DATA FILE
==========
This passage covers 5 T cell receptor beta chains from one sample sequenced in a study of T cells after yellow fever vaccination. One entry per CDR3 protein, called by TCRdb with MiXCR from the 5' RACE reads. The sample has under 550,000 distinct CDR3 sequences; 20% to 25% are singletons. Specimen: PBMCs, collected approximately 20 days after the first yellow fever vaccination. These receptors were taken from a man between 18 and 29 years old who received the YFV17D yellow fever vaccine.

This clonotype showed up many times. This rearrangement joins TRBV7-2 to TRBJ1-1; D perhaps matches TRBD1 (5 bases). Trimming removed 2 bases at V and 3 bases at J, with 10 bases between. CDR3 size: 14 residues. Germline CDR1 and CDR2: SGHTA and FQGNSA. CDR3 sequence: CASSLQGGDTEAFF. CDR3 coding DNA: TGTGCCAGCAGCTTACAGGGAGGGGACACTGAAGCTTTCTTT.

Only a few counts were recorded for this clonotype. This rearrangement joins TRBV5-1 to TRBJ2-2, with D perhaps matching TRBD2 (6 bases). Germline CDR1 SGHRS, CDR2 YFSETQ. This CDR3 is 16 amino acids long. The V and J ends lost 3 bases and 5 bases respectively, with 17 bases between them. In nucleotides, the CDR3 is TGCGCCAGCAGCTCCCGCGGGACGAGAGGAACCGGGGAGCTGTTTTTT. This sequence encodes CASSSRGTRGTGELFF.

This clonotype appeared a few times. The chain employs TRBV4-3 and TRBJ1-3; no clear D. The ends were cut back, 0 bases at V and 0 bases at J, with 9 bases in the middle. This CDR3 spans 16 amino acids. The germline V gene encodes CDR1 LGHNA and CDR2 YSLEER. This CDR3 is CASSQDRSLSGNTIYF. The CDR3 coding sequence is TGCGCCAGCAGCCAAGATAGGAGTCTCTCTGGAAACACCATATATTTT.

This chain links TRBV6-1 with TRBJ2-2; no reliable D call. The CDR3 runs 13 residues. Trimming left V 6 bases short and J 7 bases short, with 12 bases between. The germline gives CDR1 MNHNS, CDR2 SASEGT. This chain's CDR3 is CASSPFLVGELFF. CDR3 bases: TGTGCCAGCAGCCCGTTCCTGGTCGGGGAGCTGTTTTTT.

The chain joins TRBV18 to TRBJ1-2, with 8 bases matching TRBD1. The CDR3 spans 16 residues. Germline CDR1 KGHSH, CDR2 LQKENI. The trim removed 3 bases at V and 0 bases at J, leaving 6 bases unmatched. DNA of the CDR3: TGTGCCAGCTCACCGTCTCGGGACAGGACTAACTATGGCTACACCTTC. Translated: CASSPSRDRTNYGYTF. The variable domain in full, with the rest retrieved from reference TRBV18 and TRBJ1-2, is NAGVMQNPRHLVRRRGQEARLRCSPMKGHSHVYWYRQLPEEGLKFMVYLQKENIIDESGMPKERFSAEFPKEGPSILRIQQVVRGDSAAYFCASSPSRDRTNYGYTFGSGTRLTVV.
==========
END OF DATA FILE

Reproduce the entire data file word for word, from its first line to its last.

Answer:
This passage covers 5 T cell receptor beta chains from one sample sequenced in a study of T cells after yellow fever vaccination. One entry per CDR3 protein, called by TCRdb with MiXCR from the 5' RACE reads. The sample has under 550,000 distinct CDR3 sequences; 20% to 25% are singletons. Specimen: PBMCs, collected approximately 20 days after the first yellow fever vaccination. These receptors were taken from a man between 18 and 29 years old who received the YFV17D yellow fever vaccine.

This clonotype showed up many times. This rearrangement joins TRBV7-2 to TRBJ1-1; D perhaps matches TRBD1 (5 bases). Trimming removed 2 bases at V and 3 bases at J, with 10 bases between. CDR3 size: 14 residues. Germline CDR1 and CDR2: SGHTA and FQGNSA. CDR3 sequence: CASSLQGGDTEAFF. CDR3 coding DNA: TGTGCCAGCAGCTTACAGGGAGGGGACACTGAAGCTTTCTTT.

Only a few counts were recorded for this clonotype. This rearrangement joins TRBV5-1 to TRBJ2-2, with D perhaps matching TRBD2 (6 bases). Germline CDR1 SGHRS, CDR2 YFSETQ. This CDR3 is 16 amino acids long. The V and J ends lost 3 bases and 5 bases respectively, with 17 bases between them. In nucleotides, the CDR3 is TGCGCCAGCAGCTCCCGCGGGACGAGAGGAACCGGGGAGCTGTTTTTT. This sequence encodes CASSSRGTRGTGELFF.

This clonotype appeared a few times. The chain employs TRBV4-3 and TRBJ1-3; no clear D. The ends were cut back, 0 bases at V and 0 bases at J, with 9 bases in the middle. This CDR3 spans 16 amino acids. The germline V gene encodes CDR1 LGHNA and CDR2 YSLEER. This CDR3 is CASSQDRSLSGNTIYF. The CDR3 coding sequence is TGCGCCAGCAGCCAAGATAGGAGTCTCTCTGGAAACACCATATATTTT.

This chain links TRBV6-1 with TRBJ2-2; no reliable D call. The CDR3 runs 13 residues. Trimming left V 6 bases short and J 7 bases short, with 12 bases between. The germline gives CDR1 MNHNS, CDR2 SASEGT. This chain's CDR3 is CASSPFLVGELFF. CDR3 bases: TGTGCCAGCAGCCCGTTCCTGGTCGGGGAGCTGTTTTTT.

The chain joins TRBV18 to TRBJ1-2, with 8 bases matching TRBD1. The CDR3 spans 16 residues. Germline CDR1 KGHSH, CDR2 LQKENI. The trim removed 3 bases at V and 0 bases at J, leaving 6 bases unmatched. DNA of the CDR3: TGTGCCAGCTCACCGTCTCGGGACAGGACTAACTATGGCTACACCTTC. Translated: CASSPSRDRTNYGYTF. The variable domain in full, with the rest retrieved from reference TRBV18 and TRBJ1-2, is NAGVMQNPRHLVRRRGQEARLRCSPMKGHSHVYWYRQLPEEGLKFMVYLQKENIIDESGMPKERFSAEFPKEGPSILRIQQVVRGDSAAYFCASSPSRDRTNYGYTFGSGTRLTVV.